Lorga García Peña

Translating Blackness: Latinx Colonialities in Global Perspective

Duke University Press, 2022

336 pages


Reviewed by F. Joseph Sepúlveda Ortiz

In Translating Blackness: Latinx Colonialities in Global Perspective, Lorga García Peña includes a wide variety of citations of people who experience exclusion because of their Black Latinidad. García Peña’s book discloses its investment in expanding the borders of Latinx Studies by including Italy and Hispaniola alongside the US, to map “a new cartography” that elucidates the international complexity of Black Latinidad. For García Peña, Black Latinidad encompasses an embodied identity and a methodology that seeks to “move us beyond homogenous concepts of racial and citizenship exclusion.” The book offers a rethinking of Blackness worth elucidating in detail: first, the author understands Blackness as a both “local and global” concept marked by differences in languages, cultures, and migrations. Second, given the heterogeneity of Blackness as a social category of difference, and as a political language, she argues that global Black subjects must translate a hegemonic US Blackness to render visible their specific struggle as Black Latinx Europeans, for instance. These Black diasporic translations of Blackness, lastly, point to how Black being must transcend the nation state to claim Black “humanity as a global category of belonging.”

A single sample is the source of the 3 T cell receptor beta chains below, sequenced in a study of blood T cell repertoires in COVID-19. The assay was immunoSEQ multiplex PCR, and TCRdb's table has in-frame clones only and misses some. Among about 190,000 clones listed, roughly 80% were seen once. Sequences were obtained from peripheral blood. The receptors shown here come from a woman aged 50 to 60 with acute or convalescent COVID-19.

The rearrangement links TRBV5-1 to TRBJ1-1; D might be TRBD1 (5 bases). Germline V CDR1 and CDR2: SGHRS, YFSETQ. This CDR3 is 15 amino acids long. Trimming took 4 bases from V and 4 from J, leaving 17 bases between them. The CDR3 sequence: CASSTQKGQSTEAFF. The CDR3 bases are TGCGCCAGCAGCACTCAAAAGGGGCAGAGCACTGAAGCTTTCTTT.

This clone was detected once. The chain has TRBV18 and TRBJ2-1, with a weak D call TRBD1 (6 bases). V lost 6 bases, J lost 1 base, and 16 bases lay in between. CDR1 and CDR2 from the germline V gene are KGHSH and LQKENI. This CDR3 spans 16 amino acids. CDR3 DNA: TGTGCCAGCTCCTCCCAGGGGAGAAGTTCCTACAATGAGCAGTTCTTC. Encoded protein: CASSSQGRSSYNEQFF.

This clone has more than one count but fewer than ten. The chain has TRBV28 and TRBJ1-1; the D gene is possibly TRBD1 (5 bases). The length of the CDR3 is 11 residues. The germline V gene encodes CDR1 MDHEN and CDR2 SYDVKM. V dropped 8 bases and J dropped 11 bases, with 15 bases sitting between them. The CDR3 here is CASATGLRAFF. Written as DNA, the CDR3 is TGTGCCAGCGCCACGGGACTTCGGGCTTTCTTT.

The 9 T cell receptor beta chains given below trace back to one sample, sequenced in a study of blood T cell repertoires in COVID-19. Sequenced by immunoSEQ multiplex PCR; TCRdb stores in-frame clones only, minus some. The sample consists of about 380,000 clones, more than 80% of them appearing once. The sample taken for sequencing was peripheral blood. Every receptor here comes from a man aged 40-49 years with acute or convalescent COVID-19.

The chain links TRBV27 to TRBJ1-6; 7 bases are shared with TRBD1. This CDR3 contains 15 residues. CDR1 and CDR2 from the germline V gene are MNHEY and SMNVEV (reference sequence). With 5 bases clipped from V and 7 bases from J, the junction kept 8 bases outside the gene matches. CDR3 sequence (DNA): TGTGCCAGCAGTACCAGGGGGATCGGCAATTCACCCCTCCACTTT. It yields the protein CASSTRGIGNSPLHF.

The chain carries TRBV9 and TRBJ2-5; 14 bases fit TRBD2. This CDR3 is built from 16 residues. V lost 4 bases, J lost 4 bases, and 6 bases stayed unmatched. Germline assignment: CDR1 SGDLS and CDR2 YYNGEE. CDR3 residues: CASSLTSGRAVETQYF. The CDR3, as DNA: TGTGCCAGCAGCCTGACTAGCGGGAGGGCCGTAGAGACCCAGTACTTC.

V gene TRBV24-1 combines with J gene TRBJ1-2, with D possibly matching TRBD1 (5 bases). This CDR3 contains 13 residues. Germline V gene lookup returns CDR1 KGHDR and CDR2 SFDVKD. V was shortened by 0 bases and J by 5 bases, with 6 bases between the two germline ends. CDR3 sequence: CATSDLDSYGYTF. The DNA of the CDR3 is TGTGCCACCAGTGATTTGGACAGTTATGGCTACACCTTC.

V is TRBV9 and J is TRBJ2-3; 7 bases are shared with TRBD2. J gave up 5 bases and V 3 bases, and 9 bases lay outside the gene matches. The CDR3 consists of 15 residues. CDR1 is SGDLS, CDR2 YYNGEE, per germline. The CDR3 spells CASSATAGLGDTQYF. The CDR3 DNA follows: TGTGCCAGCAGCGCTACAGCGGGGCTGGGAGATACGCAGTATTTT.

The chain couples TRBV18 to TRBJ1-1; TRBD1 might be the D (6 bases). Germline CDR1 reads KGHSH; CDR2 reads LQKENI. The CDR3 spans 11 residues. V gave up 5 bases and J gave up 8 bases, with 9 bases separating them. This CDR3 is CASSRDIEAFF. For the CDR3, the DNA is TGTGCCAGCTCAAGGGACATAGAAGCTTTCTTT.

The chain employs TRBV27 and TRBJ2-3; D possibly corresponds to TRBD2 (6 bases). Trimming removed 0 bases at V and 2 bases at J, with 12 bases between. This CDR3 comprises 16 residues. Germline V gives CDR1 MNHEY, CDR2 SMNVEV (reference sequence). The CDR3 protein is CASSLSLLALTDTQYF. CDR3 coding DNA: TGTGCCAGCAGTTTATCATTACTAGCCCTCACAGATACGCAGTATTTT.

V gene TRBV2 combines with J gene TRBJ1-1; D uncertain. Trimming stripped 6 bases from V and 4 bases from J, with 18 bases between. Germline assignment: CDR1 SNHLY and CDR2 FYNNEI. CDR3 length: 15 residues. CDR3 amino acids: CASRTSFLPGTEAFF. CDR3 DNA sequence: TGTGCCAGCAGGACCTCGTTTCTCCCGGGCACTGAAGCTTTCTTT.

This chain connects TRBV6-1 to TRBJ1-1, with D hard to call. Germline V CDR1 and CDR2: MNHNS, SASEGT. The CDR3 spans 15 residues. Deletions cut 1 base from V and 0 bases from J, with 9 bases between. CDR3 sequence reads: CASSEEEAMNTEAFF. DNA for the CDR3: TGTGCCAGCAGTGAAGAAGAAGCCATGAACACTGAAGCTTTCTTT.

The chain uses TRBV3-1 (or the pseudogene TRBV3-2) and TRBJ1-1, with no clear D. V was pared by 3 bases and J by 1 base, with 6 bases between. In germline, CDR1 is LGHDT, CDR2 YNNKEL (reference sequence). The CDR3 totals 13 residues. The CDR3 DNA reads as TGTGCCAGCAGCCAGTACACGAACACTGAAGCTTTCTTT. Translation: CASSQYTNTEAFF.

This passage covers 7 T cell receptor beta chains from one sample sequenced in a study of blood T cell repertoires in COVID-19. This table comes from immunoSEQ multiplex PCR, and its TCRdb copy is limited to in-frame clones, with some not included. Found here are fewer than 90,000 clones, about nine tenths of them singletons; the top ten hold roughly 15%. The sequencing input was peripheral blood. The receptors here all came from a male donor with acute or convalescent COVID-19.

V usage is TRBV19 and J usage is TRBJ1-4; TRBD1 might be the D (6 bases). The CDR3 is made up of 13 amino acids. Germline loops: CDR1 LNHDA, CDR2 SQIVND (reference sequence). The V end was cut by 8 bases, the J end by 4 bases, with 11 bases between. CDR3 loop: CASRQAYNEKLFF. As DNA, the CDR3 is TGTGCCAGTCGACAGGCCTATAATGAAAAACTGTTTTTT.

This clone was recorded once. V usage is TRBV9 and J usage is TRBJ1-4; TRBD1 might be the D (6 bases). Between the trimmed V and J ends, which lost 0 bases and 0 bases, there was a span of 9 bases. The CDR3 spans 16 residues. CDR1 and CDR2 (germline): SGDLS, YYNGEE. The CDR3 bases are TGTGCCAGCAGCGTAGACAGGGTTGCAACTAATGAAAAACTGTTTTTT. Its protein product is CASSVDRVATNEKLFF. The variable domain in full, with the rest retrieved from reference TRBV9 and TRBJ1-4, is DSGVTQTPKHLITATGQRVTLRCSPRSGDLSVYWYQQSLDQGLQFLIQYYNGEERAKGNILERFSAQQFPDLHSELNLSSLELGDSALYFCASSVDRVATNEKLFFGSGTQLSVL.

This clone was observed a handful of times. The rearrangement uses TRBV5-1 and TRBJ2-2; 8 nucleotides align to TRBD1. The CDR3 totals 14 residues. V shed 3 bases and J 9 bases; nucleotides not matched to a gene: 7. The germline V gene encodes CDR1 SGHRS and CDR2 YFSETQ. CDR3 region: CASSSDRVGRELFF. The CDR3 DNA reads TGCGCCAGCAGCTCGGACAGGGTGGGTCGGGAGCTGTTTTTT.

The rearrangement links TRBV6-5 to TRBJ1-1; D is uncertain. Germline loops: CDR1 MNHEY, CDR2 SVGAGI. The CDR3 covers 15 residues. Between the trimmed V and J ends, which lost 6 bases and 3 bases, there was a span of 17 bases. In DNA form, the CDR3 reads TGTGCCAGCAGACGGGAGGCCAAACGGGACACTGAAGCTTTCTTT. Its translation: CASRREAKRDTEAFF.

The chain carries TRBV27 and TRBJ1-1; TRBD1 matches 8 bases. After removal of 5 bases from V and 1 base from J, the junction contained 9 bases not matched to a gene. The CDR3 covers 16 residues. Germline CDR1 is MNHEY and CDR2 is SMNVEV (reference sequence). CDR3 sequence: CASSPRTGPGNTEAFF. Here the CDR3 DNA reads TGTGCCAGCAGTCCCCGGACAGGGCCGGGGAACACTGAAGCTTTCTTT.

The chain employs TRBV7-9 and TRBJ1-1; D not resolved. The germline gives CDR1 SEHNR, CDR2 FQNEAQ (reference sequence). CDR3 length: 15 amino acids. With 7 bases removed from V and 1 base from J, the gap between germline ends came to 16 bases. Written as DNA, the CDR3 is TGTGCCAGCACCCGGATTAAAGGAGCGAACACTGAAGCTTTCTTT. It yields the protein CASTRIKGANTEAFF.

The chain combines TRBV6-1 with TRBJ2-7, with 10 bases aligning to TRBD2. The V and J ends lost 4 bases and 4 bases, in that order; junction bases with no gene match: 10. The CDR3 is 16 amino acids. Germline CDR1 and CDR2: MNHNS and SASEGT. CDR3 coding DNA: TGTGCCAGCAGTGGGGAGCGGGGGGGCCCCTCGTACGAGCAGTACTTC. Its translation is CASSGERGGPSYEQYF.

Divided into an introduction and two parts, “On Being Black and Citizen: Latinx Colonial Vaivenes” and “Black Feminist Contradictions in Latinx Diasporas,” the book confronts a central dilemma of translating Blackness: what happens, when the uses of the language and symbols of US Black power (hegemonic Blackness). For example; the raised fist symbolizes the Black Latinx European subject as resisting white power and not necessarily as fighting against the rise in anti-immigrant, anti-refugee hate in Europe. Thus, the book illuminates the liminal, in-between spaces inhabited by Black Latinx diasporic subjects who are both racialized as Black and treated as forever foreign immigrant bodies within the receiving nation. The book’s first chapter “A Full Stature of Humanity” emphasizes the contradictory space navigated by Black intellectuals like Frederick Douglass who advocated for the recognition of Black citizenship and full humanity within the US but also served as an agent of empire in his advocation for US American annexation of Afro-Caribbean territory. Whereas Chapter One exposes the ways Black citizenship can collude with Anglo-American imperialism, Garcia Peña’s second chapter “Arthur Schomburg’s Haiti” illustrates how Schomburg forged a “diasporic consciousness” through his efforts to create an anticolonial archive of Black culture. This archive of Black history was, for Schomburg, necessary to uncover Black achievements that would counter global anti-Blackness. Accordingly, Schomburg was less concerned with shoring up Black rights within the nation-state but in creating a “nation without a nation” for Black subjects by recovering global Black history—including Haiti’s revolutionary past of Black emancipation and self-making against white supremacy and imperialism—that would create the conditions of “Black people’s civic and future development.”